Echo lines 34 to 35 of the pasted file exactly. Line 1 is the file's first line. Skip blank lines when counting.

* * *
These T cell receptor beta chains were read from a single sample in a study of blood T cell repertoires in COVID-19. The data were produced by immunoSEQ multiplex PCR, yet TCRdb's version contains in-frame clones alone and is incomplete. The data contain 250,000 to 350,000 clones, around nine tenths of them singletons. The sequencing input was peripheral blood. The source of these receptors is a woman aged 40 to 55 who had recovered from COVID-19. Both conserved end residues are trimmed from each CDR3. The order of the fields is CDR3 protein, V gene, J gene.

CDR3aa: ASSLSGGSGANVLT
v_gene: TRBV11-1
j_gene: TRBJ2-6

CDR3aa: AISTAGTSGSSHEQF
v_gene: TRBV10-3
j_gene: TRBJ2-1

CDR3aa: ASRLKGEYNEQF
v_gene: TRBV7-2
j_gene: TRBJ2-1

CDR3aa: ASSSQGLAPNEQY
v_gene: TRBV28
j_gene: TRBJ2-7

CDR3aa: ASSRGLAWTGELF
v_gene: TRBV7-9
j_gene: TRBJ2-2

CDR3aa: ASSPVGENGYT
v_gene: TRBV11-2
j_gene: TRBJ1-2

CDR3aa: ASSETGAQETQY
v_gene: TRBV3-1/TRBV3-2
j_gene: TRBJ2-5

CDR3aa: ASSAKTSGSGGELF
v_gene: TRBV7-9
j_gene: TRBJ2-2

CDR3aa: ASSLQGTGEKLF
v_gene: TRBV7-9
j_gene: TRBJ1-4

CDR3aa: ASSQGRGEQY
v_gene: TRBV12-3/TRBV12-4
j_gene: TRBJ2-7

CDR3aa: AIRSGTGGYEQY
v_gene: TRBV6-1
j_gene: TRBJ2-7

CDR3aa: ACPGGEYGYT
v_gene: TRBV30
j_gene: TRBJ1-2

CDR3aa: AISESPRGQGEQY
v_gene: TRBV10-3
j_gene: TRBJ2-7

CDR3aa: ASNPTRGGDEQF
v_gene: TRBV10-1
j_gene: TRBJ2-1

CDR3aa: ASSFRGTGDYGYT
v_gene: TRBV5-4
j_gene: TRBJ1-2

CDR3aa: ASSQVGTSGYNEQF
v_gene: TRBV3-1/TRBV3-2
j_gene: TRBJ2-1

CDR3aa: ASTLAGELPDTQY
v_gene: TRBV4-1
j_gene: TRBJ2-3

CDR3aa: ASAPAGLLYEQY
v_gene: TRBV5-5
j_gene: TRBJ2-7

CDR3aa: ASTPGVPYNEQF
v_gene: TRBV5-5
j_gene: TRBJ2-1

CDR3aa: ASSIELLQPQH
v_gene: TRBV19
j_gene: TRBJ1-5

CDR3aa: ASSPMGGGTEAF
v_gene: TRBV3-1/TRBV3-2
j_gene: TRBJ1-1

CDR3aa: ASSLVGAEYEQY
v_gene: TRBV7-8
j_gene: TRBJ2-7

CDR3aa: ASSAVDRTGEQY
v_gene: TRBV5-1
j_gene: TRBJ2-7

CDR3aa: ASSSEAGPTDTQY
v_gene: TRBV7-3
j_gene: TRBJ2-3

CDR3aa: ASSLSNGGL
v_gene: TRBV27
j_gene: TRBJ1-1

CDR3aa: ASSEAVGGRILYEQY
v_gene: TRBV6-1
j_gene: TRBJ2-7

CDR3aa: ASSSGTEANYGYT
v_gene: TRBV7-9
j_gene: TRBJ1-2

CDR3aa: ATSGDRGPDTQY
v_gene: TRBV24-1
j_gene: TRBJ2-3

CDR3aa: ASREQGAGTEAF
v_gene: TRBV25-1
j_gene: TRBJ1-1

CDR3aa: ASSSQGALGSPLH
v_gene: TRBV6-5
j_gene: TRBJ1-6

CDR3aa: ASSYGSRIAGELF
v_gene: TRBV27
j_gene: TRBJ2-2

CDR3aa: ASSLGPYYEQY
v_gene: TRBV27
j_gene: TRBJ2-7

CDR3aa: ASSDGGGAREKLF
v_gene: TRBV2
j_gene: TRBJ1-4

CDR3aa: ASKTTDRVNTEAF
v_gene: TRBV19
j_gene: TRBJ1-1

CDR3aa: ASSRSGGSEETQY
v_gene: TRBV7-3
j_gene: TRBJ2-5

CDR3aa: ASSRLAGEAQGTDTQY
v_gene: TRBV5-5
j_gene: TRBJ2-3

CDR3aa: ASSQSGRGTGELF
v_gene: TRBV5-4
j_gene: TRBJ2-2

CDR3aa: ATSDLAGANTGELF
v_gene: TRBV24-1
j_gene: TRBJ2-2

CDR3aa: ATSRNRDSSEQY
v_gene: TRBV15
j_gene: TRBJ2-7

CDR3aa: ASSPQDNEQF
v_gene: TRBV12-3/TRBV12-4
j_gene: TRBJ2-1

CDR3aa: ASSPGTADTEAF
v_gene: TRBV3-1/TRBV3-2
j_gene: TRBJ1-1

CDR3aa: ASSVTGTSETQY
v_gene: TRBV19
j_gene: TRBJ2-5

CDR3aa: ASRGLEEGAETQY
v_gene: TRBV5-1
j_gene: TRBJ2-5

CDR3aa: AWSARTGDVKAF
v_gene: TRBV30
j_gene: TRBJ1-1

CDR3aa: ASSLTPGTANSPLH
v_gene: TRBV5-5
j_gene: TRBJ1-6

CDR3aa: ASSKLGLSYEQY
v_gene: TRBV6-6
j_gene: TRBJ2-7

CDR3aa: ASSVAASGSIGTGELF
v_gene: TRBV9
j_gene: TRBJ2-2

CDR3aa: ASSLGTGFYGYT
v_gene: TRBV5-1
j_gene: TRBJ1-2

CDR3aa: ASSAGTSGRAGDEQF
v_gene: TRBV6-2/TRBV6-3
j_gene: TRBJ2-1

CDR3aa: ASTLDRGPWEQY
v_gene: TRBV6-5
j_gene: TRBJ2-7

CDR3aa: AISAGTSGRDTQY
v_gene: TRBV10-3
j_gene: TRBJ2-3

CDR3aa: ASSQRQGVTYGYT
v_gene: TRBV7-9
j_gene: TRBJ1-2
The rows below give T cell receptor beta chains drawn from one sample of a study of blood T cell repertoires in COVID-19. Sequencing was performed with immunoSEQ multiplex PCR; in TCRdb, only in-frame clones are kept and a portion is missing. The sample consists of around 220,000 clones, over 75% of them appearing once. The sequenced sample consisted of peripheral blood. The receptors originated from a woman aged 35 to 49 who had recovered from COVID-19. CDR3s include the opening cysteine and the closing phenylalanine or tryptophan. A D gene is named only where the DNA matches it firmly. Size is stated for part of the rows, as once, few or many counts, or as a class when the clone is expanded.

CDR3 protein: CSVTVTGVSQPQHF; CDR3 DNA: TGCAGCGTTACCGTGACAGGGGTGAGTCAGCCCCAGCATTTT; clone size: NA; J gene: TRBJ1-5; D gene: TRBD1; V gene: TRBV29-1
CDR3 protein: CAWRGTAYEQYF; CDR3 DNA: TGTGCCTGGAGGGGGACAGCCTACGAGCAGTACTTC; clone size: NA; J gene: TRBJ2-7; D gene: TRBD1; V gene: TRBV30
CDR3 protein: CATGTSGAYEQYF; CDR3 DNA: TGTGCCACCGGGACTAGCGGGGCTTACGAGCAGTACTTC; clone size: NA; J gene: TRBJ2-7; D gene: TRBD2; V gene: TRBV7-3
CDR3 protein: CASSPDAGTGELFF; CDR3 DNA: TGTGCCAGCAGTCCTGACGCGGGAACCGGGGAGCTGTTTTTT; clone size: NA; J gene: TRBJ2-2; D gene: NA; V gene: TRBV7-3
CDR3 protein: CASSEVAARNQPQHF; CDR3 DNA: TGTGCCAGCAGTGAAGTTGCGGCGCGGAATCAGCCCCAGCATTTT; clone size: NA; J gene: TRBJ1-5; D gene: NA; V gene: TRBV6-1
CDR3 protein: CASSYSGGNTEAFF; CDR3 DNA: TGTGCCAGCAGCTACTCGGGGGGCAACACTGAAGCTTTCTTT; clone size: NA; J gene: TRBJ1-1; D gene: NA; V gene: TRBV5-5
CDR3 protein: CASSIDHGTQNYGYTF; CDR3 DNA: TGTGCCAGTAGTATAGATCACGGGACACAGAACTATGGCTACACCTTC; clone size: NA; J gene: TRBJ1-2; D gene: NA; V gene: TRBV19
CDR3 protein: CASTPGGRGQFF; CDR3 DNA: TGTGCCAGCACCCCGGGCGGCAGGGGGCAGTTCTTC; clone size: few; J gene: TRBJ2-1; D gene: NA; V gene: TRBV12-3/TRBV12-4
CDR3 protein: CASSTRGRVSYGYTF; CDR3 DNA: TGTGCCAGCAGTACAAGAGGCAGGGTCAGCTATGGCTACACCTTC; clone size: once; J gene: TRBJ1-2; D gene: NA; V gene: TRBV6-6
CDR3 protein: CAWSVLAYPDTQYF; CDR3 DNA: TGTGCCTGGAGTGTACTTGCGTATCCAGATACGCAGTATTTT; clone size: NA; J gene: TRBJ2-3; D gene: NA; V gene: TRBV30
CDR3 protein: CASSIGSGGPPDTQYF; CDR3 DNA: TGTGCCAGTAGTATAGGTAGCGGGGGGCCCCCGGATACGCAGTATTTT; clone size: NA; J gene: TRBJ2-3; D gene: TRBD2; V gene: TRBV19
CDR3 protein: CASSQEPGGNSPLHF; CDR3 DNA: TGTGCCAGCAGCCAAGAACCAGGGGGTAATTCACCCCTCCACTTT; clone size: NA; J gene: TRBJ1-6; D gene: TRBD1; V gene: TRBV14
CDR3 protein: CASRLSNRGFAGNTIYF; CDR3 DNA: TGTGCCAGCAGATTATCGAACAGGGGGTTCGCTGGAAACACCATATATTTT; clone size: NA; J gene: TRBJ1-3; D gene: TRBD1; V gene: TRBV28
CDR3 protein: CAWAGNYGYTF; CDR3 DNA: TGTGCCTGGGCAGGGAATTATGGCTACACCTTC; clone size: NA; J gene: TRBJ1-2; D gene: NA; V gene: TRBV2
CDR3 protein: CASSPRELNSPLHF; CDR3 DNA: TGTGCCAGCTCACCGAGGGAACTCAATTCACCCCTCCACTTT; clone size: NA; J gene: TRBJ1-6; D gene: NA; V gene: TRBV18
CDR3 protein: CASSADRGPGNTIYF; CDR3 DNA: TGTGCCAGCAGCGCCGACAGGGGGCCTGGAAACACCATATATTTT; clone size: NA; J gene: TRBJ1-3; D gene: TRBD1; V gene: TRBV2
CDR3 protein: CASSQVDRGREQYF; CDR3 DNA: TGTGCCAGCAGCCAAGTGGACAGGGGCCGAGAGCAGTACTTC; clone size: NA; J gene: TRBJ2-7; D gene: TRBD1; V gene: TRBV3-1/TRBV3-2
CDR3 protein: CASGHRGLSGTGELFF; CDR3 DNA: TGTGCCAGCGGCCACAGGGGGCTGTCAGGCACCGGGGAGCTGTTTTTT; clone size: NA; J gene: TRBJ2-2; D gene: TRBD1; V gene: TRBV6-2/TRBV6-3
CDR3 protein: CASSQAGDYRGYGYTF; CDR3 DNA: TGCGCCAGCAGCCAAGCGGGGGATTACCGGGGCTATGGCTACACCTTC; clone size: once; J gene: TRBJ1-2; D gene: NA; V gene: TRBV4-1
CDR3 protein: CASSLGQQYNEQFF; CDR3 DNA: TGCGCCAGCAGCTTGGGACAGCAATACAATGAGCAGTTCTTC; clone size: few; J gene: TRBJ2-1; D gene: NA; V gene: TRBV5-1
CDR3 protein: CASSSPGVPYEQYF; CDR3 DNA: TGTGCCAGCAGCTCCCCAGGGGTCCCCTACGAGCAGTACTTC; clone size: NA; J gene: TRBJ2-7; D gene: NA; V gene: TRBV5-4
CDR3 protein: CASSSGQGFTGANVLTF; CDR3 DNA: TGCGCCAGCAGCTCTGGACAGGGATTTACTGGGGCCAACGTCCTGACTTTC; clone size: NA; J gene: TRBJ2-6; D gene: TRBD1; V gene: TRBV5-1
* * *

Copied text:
j_gene: TRBJ2-7

CDR3aa: ACPGGEYGYT